Nick Hubble – Capital and Conflict (United Kingdom) –
The Paradise Papers have exposed a bundle of liars and cheats. Namely, the politicians who wrote the tax rules that make using offshore tax havens legal. And not just because their own pension fund makes use of those loopholes.
The rules designed by politicians and their minions allow wealthy people to minimise taxes by keeping their investments overseas where tax rates are lower. If politicians had a problem with this, they would’ve changed the rules at some point in the last few hundred years.
But this week those same politicians and policymakers are all over the news declaring how outrageous the use of tax havens is. How can the people who are responsible for the rules decry them most of all? The outrage being manufactured by political leaders today is entirely disingenuous.
It’s nothing more than electioneering at its worst
Now, if the politicians are too stupid to close the tax loopholes they wail about, then how can we trust their framing of the whole story at all? Someone who creates the problem they are complaining about is deeply dishonest. But is there really a problem?
It’s odd that complying with international tax law is a moral crime. There are so many reasons other than minimising taxes to use international financial institutions that the whole point is mute in many cases.
Keeping your assets outside your home country is a basic part of diversification for anyone who can afford to do so. Britain benefits from this enormously. Our reputable rule of law and institutional stability meant we’ve been home to vast amounts of foreign capital for hundreds of years. The non-dom rules illustrate this nicely.
Not that Britain is ideal
Inheritance tax, for example, completely destroys Britain’s credibility as a safe place to keep your wealth. Imagine if the Queen’s estate had to hand over 40% of its holdings to the government when she dies. No, one rule applies to the royal family, another to its subjects.
Then there’s the infrastructure and other laws that different jurisdictions provide, taxes aside. Trust law, corporate law, costs, compliance, convenience, double taxation agreements and much more contributes to why people use offshore wealth havens. There’s a surprising amount of variety between different nations on such features.
The main reason offshore centres outcompete on these issues is the stupid laws of places like the US and EU, which many people are stuck with. Managing wealth in these places is extraordinarily difficult because of regulation. It took me weeks of trying to open a bank account in the UK. By operating out of a tax haven, you can service a bigger list of clients in a bigger list of locations without having to comply with all their stupid laws.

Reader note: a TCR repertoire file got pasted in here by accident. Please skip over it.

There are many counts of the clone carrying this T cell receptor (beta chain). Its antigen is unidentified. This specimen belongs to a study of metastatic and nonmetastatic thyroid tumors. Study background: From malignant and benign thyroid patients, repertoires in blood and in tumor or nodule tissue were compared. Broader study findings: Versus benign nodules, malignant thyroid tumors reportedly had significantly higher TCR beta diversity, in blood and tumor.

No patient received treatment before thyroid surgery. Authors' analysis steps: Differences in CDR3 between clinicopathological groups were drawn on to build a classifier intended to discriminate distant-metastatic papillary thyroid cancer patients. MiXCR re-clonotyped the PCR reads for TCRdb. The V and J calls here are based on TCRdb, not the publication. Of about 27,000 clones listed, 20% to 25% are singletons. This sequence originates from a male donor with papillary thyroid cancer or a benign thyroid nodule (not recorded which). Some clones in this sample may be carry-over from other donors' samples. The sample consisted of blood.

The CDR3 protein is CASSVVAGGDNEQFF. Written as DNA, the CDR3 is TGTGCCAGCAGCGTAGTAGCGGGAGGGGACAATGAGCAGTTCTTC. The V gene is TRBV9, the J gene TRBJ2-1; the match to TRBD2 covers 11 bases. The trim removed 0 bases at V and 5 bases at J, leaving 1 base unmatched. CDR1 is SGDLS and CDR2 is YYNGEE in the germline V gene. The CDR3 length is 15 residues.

Which means lower costs
I spent days researching tax havens thanks to my constant international travels for three years and the administrative nightmare this presents. At my level of income, the reason for using such a haven entirely came down to convenience and not breaking any laws inadvertently. I don’t know if you’ve ever looked into Thai tax law?
Not to mention, if you’re the of state of several tax havens, like the Queen is, keeping big chunks of your wealth there seems like a pretty reasonable idea.
So there are plenty of reasons to use tax havens. But in the end, tax minimisation is the dominant reason. Is that wrong?
Trying to keep as much of the money you’ve earned as possible seems to be a rather normal motivation we all share. Especially those of us who have saved money to invest in the first place. If you have enough of it, diversifying internationally to save on taxes is just a common sense move no different to using deductions and trusts.
Paradise Papers for every
In fact, most of us are probably minimising taxes by using international tax havens, with the same level of awareness as the Queen. Your pension fund, ISA, funds you invest in and many other investments probably have a link to one of the tax havens identified in the Paradise Papers. And you probably own shares in companies that minimise taxes using those havens too, often without realising.
Tax minimisation through international diversification is so institutionalised that it’s available to all of us. And we don’t even know when we’re using it.
Perhaps the best explanation for tax minimisation comes from Down Under. Australia’s wealthiest person at the time, Kerry Packer, appeared before the print media committee hearing in 1991. The panel of politicians accused him of trying to pay as little tax as possible. He replied that “of course” he did.
“There’s nothing wrong with minimising tax. I don’t know any that doesn’t minimise their tax. […] I’m not evading tax in any way shape or form. Now, of course I’m minimising my tax. And if any in this country doesn’t minimise their tax they want their s read. Because, as a government, I can tell you, you’re not spending it that well that we should be paying extra.”
And there you have it. The government is so bad at spending your money that you’re better off keeping it out of their hands.